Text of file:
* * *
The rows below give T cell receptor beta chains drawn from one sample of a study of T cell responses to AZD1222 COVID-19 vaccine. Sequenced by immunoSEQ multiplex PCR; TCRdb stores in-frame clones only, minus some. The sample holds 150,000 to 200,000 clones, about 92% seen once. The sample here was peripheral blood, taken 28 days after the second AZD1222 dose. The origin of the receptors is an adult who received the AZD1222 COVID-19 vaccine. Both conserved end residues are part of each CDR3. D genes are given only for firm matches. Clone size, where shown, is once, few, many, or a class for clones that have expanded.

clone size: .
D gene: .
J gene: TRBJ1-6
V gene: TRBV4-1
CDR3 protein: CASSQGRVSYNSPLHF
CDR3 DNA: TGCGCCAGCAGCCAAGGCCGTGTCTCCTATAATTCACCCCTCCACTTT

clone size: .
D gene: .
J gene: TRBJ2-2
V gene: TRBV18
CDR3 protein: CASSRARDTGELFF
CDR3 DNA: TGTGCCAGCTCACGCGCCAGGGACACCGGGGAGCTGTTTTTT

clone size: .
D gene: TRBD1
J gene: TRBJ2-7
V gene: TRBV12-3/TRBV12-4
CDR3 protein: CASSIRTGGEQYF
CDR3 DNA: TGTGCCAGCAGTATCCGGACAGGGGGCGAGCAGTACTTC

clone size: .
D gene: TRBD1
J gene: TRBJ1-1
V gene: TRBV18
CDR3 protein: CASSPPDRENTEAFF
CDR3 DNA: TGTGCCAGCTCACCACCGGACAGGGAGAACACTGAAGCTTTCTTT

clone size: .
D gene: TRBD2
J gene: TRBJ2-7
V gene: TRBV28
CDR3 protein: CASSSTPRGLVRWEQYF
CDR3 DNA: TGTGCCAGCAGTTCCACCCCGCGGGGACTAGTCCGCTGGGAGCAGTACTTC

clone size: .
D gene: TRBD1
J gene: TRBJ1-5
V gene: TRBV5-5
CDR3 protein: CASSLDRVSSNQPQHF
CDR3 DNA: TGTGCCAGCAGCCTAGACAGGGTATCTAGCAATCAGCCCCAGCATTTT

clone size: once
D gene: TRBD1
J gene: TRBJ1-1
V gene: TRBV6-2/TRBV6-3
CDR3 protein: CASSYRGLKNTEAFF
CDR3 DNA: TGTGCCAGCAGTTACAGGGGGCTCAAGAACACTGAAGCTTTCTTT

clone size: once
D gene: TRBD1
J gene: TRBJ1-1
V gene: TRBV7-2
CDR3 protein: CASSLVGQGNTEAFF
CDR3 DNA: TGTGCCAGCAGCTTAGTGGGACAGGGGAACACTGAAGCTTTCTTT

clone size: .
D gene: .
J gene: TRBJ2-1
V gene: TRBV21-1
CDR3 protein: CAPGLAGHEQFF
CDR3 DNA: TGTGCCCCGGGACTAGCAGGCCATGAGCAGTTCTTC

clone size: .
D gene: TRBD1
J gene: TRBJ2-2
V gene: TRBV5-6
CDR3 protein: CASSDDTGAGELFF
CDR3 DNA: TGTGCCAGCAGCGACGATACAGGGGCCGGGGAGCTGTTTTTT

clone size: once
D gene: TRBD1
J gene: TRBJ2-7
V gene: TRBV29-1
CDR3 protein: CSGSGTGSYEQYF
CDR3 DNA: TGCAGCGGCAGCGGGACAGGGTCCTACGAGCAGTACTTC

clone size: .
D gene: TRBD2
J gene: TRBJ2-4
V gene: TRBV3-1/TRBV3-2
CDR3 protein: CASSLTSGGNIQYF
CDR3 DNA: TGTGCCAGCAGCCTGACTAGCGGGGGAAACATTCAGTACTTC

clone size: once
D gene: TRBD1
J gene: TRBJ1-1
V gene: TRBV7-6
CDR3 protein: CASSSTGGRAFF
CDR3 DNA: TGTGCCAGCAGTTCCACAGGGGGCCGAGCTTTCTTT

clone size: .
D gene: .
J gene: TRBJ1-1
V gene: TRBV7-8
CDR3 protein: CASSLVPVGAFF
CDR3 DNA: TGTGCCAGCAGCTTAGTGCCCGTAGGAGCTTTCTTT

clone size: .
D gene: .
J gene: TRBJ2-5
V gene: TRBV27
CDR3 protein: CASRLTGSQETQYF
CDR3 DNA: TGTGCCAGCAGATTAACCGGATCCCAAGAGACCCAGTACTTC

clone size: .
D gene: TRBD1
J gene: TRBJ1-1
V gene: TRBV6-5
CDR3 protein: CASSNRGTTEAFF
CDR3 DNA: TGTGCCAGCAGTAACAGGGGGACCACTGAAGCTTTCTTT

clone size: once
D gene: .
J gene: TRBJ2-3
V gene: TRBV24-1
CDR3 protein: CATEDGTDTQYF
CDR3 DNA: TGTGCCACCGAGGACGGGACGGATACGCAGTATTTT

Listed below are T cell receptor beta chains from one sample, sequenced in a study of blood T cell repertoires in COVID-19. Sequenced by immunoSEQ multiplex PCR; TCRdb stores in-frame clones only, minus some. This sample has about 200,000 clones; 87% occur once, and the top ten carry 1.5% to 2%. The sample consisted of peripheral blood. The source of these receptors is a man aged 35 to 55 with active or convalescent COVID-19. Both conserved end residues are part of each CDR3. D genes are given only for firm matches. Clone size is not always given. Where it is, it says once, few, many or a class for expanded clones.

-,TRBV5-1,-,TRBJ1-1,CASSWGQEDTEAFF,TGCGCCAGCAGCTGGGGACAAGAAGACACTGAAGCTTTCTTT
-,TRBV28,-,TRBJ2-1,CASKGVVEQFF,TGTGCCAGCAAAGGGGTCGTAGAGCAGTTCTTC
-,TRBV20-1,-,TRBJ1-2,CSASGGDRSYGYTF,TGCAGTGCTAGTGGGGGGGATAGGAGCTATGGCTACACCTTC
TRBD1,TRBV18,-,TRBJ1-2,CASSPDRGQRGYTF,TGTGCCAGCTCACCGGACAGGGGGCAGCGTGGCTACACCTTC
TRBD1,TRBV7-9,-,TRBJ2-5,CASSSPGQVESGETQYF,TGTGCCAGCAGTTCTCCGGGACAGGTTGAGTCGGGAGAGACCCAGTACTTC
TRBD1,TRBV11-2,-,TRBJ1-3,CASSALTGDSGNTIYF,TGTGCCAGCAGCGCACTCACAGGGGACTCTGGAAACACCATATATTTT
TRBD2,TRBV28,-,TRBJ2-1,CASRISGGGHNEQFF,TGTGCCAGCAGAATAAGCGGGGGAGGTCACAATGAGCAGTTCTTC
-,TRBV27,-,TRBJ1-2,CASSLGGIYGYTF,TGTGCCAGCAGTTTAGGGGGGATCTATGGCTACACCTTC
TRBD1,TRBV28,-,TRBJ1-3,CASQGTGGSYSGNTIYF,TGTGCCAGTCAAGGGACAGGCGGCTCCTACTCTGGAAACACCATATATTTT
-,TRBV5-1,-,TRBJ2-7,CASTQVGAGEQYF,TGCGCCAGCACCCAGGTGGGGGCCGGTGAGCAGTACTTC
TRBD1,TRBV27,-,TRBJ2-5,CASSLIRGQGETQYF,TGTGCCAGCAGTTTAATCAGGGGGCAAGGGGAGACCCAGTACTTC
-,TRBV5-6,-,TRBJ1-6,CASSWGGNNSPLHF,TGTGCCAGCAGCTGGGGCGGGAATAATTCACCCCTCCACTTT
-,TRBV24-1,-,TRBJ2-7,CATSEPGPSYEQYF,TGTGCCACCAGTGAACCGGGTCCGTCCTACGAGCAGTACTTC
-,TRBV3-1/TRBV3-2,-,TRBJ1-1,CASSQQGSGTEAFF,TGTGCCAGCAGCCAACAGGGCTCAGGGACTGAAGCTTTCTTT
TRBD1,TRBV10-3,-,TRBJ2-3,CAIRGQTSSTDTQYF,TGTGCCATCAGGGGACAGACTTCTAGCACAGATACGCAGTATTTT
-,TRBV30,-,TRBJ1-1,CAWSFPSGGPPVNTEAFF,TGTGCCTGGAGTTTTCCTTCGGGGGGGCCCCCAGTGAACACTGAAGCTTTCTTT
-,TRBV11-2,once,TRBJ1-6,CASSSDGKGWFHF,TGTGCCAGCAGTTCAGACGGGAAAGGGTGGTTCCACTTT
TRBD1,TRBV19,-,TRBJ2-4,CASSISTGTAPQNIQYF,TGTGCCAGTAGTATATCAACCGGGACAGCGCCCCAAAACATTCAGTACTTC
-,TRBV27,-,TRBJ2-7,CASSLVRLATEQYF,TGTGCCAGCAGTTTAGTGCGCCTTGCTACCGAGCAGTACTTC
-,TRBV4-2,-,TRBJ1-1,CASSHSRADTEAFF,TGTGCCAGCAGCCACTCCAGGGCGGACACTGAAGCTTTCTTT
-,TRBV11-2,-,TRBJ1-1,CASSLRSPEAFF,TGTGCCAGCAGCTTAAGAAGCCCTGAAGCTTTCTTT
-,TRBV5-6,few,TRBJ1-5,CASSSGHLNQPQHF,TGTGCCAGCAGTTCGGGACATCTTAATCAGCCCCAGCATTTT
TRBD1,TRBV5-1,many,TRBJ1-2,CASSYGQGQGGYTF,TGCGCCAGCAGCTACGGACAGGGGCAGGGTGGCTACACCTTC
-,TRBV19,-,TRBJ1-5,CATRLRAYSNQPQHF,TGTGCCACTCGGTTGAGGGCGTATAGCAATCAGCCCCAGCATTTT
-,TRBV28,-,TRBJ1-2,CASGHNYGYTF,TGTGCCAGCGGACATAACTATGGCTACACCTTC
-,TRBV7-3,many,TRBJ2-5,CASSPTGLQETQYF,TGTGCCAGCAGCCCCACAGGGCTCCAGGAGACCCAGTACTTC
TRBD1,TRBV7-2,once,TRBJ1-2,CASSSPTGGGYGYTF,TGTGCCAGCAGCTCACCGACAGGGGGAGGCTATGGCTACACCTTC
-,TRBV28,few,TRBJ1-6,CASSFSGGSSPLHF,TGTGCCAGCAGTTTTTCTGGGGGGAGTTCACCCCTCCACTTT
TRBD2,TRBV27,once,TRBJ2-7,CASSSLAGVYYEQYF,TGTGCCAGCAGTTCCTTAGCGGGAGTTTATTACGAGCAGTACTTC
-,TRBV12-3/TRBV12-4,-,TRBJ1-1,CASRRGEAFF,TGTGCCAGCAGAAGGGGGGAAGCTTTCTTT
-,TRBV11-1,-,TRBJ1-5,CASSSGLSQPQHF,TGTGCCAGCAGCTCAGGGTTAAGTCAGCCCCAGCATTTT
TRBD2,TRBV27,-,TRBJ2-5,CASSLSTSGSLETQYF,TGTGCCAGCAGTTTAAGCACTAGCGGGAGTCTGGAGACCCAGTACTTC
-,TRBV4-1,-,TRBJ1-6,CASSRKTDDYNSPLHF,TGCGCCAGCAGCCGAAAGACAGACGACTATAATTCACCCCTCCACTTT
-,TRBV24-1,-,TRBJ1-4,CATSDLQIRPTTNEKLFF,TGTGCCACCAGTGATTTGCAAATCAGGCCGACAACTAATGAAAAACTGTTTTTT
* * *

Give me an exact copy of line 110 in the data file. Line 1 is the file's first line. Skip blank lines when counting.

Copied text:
TRBD1,TRBV11-2,-,TRBJ1-3,CASSALTGDSGNTIYF,TGTGCCAGCAGCGCACTCACAGGGGACTCTGGAAACACCATATATTTT